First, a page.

Ernest Soulard Foie Gras | 🦆The Bow Tie Duck Manila
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Ernest Soulard Foie Gras (Frozen)

Rich & Buttery

Treat your­self to a deli­cious foie gras din­ner and soak in each love­ly fla­vor, tex­ture, and rich­ness only got­ten in a French duck del­i­ca­cy. You can have yours served in what­ev­er form and recipes you want to match your mood and taste.

Tast­ing Notes from the Curator

Tak­ing a good bite of your seared duck liv­er unleash­es a rich beefy pro­file that invites you to dig deep­er while entic­ing your nos­trils with its uma­mi fla­vor. It then glides through the walls of your mouth with its smooth and less fat­ty tex­ture, mak­ing it just the dream beef for your liv­er cen­tric recipes.


Grab­bing your whole foie gras, there are many ways to deploy your culi­nary skills. First, you can decide to have your duck served as a pâtĂ© on your fresh baguette or slices of toast­ed bread. You can also set­tle for a sear­ing approach and com­bine this nutri­tious gamy del­i­ca­cy with your favorite foods like mashed pota­toes and gravy, bis­cuits, and var­i­ous fruits. Anoth­er way to rel­ish on each morsel of foie gras is by prepar­ing a duck ter­rine. If light and sweet is your way, then make a mousse by cook­ing and puree­ing your pound of duck liv­er. Don’t for­get to include your brandy and but­ter in the union for a smooth, silky, and deli­cious paste.

When look­ing at wine pair­ings, it’s ide­al to under­stand how you want the dish served. If the foie gras is served as an appe­tiz­er, you may opt for a good vin­tage Cham­pagne such as Duval-Leroy Blanc de Blancs Mil­lĂ©sime Pres­tige Brut Cham­pagne Grand Cru, a Sauvi­gnon Blanc such as Lionel Osmin & Cie La Reserve Sauvi­gnon Blanc or even a Les Volets Pinot Noir if you’re into red. Sweet wines like Sauternes may also work well as long as the lev­el of sweet­ness does not inter­fere with the next course.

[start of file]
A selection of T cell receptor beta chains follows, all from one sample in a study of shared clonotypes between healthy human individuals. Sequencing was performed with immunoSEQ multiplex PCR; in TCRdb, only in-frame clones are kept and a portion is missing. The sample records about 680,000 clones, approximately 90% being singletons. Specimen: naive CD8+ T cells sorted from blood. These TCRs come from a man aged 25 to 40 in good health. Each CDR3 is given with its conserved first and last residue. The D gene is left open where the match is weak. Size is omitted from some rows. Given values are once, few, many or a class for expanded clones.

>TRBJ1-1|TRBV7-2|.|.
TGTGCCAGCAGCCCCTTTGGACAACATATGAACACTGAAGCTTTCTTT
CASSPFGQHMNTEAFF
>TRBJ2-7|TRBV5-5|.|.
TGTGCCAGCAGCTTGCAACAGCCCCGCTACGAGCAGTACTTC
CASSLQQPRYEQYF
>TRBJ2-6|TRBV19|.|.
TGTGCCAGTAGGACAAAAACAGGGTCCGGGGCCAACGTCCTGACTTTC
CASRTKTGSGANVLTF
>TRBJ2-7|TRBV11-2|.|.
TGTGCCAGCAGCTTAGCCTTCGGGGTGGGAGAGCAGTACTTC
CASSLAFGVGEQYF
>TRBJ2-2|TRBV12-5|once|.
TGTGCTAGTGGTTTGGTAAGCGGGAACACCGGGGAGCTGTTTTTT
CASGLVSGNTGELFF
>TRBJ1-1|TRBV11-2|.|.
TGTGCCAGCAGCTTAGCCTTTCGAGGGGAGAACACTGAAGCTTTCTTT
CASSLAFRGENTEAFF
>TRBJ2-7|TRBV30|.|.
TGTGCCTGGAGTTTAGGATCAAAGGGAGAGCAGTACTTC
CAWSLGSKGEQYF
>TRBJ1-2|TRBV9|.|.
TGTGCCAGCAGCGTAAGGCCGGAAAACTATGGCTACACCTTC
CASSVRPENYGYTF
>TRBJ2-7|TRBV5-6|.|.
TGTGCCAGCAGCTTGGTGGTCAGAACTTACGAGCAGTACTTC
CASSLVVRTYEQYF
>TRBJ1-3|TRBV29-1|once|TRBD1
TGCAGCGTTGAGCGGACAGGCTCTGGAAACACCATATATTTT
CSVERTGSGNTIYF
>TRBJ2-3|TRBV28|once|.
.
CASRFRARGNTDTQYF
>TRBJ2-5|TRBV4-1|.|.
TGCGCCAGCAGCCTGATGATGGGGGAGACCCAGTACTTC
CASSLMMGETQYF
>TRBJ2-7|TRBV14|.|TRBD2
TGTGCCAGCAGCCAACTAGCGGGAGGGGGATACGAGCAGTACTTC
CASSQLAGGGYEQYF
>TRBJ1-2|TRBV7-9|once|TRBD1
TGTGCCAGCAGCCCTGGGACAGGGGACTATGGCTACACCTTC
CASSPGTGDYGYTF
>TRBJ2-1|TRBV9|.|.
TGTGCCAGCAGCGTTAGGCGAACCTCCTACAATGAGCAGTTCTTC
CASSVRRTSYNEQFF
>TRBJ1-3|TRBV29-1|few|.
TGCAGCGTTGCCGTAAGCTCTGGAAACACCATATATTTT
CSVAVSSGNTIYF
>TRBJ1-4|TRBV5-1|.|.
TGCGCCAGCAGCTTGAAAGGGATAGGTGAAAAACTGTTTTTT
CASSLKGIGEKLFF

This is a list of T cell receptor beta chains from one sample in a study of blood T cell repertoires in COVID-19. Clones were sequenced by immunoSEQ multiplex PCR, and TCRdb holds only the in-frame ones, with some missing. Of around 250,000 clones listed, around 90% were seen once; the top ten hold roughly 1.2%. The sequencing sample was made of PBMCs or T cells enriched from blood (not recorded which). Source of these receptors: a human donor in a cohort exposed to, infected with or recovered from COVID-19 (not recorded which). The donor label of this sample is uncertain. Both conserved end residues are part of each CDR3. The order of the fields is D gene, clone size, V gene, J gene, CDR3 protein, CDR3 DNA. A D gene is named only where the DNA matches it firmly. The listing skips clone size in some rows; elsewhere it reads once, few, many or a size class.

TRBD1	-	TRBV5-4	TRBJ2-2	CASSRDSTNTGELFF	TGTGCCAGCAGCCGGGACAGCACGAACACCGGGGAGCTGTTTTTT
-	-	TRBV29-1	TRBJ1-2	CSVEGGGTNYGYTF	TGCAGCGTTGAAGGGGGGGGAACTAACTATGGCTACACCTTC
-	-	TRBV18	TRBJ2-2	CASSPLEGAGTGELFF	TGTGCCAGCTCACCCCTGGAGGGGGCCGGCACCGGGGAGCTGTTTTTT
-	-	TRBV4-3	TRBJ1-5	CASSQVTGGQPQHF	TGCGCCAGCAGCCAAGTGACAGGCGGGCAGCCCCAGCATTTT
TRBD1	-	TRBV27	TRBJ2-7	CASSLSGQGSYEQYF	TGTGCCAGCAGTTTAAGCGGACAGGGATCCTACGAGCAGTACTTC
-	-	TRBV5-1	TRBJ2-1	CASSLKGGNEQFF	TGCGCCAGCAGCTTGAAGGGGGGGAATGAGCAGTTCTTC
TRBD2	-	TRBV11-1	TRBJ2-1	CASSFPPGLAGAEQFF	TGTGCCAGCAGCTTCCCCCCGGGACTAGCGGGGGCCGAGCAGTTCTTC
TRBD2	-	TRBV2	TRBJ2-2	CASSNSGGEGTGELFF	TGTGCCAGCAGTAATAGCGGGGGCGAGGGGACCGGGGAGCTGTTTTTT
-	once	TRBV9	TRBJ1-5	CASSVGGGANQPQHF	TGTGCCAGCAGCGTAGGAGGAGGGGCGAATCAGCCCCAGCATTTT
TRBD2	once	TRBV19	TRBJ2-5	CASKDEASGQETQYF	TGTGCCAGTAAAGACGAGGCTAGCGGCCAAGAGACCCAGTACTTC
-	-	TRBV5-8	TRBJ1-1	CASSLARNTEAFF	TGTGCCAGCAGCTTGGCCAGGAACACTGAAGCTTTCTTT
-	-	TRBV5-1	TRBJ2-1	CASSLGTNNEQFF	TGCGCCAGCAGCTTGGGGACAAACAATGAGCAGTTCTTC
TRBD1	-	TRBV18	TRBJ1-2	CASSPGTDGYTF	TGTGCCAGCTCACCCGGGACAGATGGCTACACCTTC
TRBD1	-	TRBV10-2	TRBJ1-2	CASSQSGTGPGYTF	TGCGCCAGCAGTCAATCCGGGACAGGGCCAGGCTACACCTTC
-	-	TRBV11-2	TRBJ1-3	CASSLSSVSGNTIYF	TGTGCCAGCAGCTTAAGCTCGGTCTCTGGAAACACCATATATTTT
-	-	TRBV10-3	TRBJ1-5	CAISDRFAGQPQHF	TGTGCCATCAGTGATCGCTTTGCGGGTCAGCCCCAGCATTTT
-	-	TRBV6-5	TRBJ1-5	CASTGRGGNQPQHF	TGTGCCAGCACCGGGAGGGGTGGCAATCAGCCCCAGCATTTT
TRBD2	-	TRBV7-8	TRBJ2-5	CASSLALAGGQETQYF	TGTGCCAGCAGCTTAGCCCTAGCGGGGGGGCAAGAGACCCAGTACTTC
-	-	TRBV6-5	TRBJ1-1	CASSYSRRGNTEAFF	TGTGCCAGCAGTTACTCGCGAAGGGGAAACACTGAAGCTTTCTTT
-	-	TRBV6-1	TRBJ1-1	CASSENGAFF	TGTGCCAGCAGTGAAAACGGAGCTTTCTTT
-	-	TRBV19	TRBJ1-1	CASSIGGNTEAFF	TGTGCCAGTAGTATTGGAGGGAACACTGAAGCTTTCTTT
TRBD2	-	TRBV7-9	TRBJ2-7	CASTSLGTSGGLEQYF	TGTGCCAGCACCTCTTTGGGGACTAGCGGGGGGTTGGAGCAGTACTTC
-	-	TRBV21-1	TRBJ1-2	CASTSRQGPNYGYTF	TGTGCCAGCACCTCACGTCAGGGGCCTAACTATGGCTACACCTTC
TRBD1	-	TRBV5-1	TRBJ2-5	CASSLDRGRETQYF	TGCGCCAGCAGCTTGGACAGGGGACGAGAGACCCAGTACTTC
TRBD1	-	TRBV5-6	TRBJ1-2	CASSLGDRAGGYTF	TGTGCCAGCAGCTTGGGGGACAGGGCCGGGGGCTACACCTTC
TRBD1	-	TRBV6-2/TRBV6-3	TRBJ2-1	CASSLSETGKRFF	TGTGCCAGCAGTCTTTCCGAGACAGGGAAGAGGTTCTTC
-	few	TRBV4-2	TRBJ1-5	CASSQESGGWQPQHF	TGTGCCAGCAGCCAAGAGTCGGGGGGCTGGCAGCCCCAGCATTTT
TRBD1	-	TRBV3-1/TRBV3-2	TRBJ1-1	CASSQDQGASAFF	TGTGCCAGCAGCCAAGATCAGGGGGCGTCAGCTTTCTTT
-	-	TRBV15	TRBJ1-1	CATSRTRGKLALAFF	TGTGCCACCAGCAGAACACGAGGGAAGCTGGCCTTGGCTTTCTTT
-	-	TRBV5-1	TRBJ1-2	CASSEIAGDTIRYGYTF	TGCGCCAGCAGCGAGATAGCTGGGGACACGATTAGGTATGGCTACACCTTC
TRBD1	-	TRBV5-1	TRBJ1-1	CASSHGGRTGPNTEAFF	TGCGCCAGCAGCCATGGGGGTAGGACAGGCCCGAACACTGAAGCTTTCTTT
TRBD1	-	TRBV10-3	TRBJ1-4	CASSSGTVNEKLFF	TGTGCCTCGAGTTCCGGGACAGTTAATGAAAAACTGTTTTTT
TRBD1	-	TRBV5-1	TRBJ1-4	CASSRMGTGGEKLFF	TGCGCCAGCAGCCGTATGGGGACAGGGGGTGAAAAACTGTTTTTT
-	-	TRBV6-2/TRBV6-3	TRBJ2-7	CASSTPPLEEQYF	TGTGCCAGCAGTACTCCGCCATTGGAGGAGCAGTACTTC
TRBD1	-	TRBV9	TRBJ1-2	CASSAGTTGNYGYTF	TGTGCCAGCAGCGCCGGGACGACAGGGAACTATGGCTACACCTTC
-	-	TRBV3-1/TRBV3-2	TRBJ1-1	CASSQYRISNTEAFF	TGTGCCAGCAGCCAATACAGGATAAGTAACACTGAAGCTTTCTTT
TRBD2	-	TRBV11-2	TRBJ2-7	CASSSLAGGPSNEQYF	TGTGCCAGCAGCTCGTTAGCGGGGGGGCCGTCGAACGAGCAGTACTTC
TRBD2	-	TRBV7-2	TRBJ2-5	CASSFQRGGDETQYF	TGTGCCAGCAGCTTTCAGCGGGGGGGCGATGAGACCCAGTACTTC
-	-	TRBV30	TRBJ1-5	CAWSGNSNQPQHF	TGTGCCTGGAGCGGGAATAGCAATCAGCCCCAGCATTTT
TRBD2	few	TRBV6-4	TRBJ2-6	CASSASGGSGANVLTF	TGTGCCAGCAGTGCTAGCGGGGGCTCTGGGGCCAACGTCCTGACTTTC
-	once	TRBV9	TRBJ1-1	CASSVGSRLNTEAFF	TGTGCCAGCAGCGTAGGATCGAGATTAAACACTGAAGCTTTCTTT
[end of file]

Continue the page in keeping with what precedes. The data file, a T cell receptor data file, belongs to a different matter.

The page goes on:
When serv­ing foie gras as an entrĂ©e, the wines men­tioned above will be a good match, as well as your favorite Mer­lot, or Caber­net Sauvi­gnon. The reds are espe­cial­ly nice if the recipe is served hot. 

An Ancient Dish

Many have come to match foie gras with the coun­try that made it famous in our time, France. How­ev­er, the prac­tice of enjoy­ing a good bite of a tasty duck or goose liv­er dates over 4000 years back to the times of the ancient Egyp­tians. The Egyp­tians domes­ti­cat­ed geese only to learn that they made it a habit to devel­op large liv­ers dur­ing the moments that lead to their large migra­tion. Hav­ing found it to be nutri­tious, these ancients went ahead to fos­ter the gav­age tech­nique used in the pro­duc­tion of large water­fowl’ liv­ers. For over 4000 years, the prac­tice spread through the entire Mediter­ranean and was famous­ly wel­comed by the Greeks then lat­er the Romans. Gourmets began embrac­ing var­i­ous recipes to enjoy this nutri­tious meal and ducks became anoth­er source. When the Roman Empire fell, the Jews were the ones to keep the cus­tom alive dur­ing the Mid­dle Ages until it was offi­cial­ly tak­en over and made famous by France before and after the French Revolution.

Dis­claimer on Var­ied Weights

Each Foie Gras is unique and may not be of the same weight as oth­ers there­fore the final pric­ing could change depend­ing on actu­al weight of the Foie Gras to be deliv­ered to you. Shall there be any pric­ing adjust­ments based on weight, you will be con­tact­ed by our Sup­port right away.

Storage Instructions

Keep refrig­er­at­ed until ready to pre­pare and serve.

4 Pairings